The word “hero” can get tossed around rather casually these days. Want to recognize real heroism in action? The whole world saw it 75 years ago.
Tomorrow marks the 75th anniversary of D-Day – arguably the most pivotal event during World War II.
The history books will tell the story of the numbers and basic facts. June 6, 1944, saw more than 150,000 Allied soldiers storm five designated beaches in the Normandy section of France. Casualties were heavy, although not as heavy as many feared. The invasion was the culmination of years of planning and utilized everything from thousands of aircraft and ships to paratroopers, diversionary tactics and even the status of the tides.
The history books also will note it was the beginning of the end of the Third Reich. Less than one year later, on May 8, 1945, the world recognized V-E day, Victory in Europe.
What the history books don’t always describe is what those brave soldiers must have been thinking and the incredible courage they exhibited. They knew the weather was awful – so bad the invasion was postponed a couple of days. They knew they were about to cross the English Channel, jump off landing craft and endure deadly enemy fire over hundreds of yards of beach until they – or, rather, the ones who survived – reached the comparative safety of the cliffs.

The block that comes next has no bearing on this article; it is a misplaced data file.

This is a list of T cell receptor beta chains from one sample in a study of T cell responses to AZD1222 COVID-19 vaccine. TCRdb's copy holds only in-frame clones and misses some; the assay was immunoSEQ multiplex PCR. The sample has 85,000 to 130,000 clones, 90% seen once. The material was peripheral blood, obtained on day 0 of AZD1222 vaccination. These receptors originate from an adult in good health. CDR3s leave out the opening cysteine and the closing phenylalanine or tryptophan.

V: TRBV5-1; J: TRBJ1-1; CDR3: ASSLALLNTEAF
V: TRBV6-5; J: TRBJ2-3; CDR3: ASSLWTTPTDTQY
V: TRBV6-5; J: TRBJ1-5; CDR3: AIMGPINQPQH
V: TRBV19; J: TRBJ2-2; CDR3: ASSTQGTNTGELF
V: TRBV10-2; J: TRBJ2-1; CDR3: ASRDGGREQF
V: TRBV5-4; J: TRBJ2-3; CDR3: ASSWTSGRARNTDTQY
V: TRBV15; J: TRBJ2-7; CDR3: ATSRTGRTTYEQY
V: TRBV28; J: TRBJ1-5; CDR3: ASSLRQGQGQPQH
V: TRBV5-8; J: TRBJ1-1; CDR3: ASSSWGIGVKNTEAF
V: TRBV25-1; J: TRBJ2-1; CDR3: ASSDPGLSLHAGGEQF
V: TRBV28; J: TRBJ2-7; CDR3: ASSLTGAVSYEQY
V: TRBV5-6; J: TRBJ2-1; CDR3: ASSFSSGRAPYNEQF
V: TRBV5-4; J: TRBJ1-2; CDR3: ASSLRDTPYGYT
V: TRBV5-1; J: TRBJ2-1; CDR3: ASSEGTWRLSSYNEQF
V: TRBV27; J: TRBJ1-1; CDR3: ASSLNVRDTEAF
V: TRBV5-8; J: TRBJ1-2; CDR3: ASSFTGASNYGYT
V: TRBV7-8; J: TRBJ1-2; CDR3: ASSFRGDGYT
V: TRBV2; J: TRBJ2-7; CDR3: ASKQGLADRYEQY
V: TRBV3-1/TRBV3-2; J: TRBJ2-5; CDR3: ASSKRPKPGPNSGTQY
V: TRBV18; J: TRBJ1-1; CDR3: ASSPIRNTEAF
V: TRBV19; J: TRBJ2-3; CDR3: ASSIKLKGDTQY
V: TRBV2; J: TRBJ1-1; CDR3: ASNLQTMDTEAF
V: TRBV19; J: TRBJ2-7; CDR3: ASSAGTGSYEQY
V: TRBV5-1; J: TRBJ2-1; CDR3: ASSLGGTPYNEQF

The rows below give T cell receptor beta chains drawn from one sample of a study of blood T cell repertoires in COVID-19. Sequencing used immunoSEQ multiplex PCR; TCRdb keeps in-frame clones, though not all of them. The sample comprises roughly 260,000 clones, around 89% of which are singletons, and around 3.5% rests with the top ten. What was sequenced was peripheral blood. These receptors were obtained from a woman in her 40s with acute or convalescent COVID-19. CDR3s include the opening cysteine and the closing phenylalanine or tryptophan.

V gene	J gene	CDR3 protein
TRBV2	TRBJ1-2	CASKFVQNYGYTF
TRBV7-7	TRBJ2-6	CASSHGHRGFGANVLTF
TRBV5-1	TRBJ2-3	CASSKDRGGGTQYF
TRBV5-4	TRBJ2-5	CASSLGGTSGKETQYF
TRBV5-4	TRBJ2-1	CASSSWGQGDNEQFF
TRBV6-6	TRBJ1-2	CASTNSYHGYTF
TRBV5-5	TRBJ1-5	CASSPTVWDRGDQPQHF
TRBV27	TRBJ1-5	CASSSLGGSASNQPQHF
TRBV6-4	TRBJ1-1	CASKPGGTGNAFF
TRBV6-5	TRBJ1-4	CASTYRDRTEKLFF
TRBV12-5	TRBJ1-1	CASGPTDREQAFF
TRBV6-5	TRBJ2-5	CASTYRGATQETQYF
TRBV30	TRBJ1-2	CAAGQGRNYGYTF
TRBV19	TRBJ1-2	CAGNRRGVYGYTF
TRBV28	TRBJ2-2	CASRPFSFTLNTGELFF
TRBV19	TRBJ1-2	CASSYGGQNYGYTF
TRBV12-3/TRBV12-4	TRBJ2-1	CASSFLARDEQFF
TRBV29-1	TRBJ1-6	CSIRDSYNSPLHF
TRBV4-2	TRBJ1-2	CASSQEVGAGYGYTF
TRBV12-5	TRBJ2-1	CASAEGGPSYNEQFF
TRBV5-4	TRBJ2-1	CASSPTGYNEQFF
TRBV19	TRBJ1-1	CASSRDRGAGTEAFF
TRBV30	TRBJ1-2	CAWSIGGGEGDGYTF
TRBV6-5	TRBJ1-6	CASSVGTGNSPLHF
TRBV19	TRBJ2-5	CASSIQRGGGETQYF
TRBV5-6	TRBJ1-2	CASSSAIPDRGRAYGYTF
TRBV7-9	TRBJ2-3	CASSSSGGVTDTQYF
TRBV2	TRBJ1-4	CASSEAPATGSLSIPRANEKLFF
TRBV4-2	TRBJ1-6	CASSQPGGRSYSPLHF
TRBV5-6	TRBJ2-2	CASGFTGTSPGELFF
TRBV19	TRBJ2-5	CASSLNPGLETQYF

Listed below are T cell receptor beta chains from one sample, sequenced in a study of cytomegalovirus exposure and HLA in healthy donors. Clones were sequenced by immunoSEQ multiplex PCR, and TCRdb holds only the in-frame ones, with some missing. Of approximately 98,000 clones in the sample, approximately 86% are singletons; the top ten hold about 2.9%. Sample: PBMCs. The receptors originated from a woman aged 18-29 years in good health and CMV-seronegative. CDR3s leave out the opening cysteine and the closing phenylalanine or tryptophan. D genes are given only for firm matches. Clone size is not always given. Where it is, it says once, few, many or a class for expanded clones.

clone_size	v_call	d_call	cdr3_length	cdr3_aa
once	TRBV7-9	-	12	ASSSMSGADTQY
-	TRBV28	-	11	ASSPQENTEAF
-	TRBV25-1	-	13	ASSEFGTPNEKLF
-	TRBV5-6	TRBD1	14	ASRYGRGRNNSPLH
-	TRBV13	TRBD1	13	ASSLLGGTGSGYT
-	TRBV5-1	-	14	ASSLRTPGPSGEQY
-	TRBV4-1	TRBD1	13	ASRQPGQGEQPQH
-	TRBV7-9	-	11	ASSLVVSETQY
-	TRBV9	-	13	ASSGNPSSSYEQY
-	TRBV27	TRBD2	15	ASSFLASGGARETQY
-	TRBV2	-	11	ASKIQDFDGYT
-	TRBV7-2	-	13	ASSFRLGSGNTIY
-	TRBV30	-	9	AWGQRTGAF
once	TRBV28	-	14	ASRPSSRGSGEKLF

They knew many of them would not see another sunrise. But they soldiered on anyway, and they won the war.
It’s getting more difficult every year to personally thank the members of the “Greatest Generation.” The National WWII Museum estimates fewer than 400,000 of the 16 million Americans who served in World War II are alive today.
But we can remember them, honor their memory and pass their legacy on to generations to come.
An incredible story of courage and valor played out 75 years ago on the beaches of Normandy when soldiers knowingly ran toward hell on earth in service to this nation and the world.
You want heroes? These are your heroes.